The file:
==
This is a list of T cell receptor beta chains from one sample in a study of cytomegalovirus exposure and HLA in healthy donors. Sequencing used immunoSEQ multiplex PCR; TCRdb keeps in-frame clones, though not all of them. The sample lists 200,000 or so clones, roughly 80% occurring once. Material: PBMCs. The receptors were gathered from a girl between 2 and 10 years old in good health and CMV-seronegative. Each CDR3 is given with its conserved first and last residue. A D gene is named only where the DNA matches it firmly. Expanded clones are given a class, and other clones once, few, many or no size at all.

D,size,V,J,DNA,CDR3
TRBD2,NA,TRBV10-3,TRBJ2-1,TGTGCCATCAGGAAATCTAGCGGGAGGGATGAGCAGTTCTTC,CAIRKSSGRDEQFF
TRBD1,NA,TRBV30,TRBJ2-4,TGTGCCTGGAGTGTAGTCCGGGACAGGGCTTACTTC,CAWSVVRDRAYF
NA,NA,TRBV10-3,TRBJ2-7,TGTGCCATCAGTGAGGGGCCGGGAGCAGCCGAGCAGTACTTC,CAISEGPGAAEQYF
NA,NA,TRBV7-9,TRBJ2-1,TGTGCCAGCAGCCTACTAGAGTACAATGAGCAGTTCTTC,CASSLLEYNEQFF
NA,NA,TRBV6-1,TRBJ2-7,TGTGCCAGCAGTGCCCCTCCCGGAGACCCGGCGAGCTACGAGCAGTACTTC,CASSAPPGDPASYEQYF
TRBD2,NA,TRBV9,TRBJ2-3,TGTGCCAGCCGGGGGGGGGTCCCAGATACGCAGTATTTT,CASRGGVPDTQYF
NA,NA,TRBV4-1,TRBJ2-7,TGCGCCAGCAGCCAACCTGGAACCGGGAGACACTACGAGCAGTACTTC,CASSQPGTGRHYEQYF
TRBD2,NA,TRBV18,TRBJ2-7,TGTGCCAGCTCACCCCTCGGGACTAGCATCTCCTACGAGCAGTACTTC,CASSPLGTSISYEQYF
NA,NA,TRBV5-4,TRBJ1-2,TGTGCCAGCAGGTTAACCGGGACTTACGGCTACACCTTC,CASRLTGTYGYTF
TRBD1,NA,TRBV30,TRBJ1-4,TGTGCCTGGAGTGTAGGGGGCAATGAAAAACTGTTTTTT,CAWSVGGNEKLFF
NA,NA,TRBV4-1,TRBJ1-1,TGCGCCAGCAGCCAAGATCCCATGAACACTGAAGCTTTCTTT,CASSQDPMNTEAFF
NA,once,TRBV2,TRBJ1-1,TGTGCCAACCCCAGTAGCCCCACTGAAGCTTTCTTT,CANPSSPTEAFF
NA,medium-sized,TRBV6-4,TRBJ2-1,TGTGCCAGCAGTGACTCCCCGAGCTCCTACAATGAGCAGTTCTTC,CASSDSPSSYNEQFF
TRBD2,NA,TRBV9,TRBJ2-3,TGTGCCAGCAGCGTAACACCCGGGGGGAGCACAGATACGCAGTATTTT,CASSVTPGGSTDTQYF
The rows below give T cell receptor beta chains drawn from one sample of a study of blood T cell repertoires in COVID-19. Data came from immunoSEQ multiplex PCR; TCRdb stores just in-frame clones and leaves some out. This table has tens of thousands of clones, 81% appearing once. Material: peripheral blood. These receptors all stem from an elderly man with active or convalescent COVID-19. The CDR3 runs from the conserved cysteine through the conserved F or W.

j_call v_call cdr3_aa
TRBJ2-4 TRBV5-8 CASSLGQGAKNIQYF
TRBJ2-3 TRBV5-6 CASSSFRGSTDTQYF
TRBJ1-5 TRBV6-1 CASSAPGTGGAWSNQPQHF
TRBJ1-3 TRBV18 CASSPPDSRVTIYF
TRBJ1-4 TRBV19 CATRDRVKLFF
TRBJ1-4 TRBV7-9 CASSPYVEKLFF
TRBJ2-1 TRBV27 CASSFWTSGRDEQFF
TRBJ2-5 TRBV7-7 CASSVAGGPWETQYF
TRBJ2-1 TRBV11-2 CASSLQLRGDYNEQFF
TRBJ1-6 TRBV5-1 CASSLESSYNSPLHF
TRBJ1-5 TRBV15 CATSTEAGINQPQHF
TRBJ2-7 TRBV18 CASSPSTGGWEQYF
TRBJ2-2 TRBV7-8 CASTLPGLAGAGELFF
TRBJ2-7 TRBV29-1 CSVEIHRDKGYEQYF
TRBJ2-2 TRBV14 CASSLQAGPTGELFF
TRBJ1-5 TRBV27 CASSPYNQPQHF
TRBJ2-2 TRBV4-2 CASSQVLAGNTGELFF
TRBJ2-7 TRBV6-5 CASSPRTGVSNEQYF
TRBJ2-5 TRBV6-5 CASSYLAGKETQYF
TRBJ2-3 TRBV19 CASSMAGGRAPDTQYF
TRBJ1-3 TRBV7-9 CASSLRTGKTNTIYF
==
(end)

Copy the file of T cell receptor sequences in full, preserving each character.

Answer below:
This is a list of T cell receptor beta chains from one sample in a study of cytomegalovirus exposure and HLA in healthy donors. Sequencing used immunoSEQ multiplex PCR; TCRdb keeps in-frame clones, though not all of them. The sample lists 200,000 or so clones, roughly 80% occurring once. Material: PBMCs. The receptors were gathered from a girl between 2 and 10 years old in good health and CMV-seronegative. Each CDR3 is given with its conserved first and last residue. A D gene is named only where the DNA matches it firmly. Expanded clones are given a class, and other clones once, few, many or no size at all.

D,size,V,J,DNA,CDR3
TRBD2,NA,TRBV10-3,TRBJ2-1,TGTGCCATCAGGAAATCTAGCGGGAGGGATGAGCAGTTCTTC,CAIRKSSGRDEQFF
TRBD1,NA,TRBV30,TRBJ2-4,TGTGCCTGGAGTGTAGTCCGGGACAGGGCTTACTTC,CAWSVVRDRAYF
NA,NA,TRBV10-3,TRBJ2-7,TGTGCCATCAGTGAGGGGCCGGGAGCAGCCGAGCAGTACTTC,CAISEGPGAAEQYF
NA,NA,TRBV7-9,TRBJ2-1,TGTGCCAGCAGCCTACTAGAGTACAATGAGCAGTTCTTC,CASSLLEYNEQFF
NA,NA,TRBV6-1,TRBJ2-7,TGTGCCAGCAGTGCCCCTCCCGGAGACCCGGCGAGCTACGAGCAGTACTTC,CASSAPPGDPASYEQYF
TRBD2,NA,TRBV9,TRBJ2-3,TGTGCCAGCCGGGGGGGGGTCCCAGATACGCAGTATTTT,CASRGGVPDTQYF
NA,NA,TRBV4-1,TRBJ2-7,TGCGCCAGCAGCCAACCTGGAACCGGGAGACACTACGAGCAGTACTTC,CASSQPGTGRHYEQYF
TRBD2,NA,TRBV18,TRBJ2-7,TGTGCCAGCTCACCCCTCGGGACTAGCATCTCCTACGAGCAGTACTTC,CASSPLGTSISYEQYF
NA,NA,TRBV5-4,TRBJ1-2,TGTGCCAGCAGGTTAACCGGGACTTACGGCTACACCTTC,CASRLTGTYGYTF
TRBD1,NA,TRBV30,TRBJ1-4,TGTGCCTGGAGTGTAGGGGGCAATGAAAAACTGTTTTTT,CAWSVGGNEKLFF
NA,NA,TRBV4-1,TRBJ1-1,TGCGCCAGCAGCCAAGATCCCATGAACACTGAAGCTTTCTTT,CASSQDPMNTEAFF
NA,once,TRBV2,TRBJ1-1,TGTGCCAACCCCAGTAGCCCCACTGAAGCTTTCTTT,CANPSSPTEAFF
NA,medium-sized,TRBV6-4,TRBJ2-1,TGTGCCAGCAGTGACTCCCCGAGCTCCTACAATGAGCAGTTCTTC,CASSDSPSSYNEQFF
TRBD2,NA,TRBV9,TRBJ2-3,TGTGCCAGCAGCGTAACACCCGGGGGGAGCACAGATACGCAGTATTTT,CASSVTPGGSTDTQYF
The rows below give T cell receptor beta chains drawn from one sample of a study of blood T cell repertoires in COVID-19. Data came from immunoSEQ multiplex PCR; TCRdb stores just in-frame clones and leaves some out. This table has tens of thousands of clones, 81% appearing once. Material: peripheral blood. These receptors all stem from an elderly man with active or convalescent COVID-19. The CDR3 runs from the conserved cysteine through the conserved F or W.

j_call v_call cdr3_aa
TRBJ2-4 TRBV5-8 CASSLGQGAKNIQYF
TRBJ2-3 TRBV5-6 CASSSFRGSTDTQYF
TRBJ1-5 TRBV6-1 CASSAPGTGGAWSNQPQHF
TRBJ1-3 TRBV18 CASSPPDSRVTIYF
TRBJ1-4 TRBV19 CATRDRVKLFF
TRBJ1-4 TRBV7-9 CASSPYVEKLFF
TRBJ2-1 TRBV27 CASSFWTSGRDEQFF
TRBJ2-5 TRBV7-7 CASSVAGGPWETQYF
TRBJ2-1 TRBV11-2 CASSLQLRGDYNEQFF
TRBJ1-6 TRBV5-1 CASSLESSYNSPLHF
TRBJ1-5 TRBV15 CATSTEAGINQPQHF
TRBJ2-7 TRBV18 CASSPSTGGWEQYF
TRBJ2-2 TRBV7-8 CASTLPGLAGAGELFF
TRBJ2-7 TRBV29-1 CSVEIHRDKGYEQYF
TRBJ2-2 TRBV14 CASSLQAGPTGELFF
TRBJ1-5 TRBV27 CASSPYNQPQHF
TRBJ2-2 TRBV4-2 CASSQVLAGNTGELFF
TRBJ2-7 TRBV6-5 CASSPRTGVSNEQYF
TRBJ2-5 TRBV6-5 CASSYLAGKETQYF
TRBJ2-3 TRBV19 CASSMAGGRAPDTQYF
TRBJ1-3 TRBV7-9 CASSLRTGKTNTIYF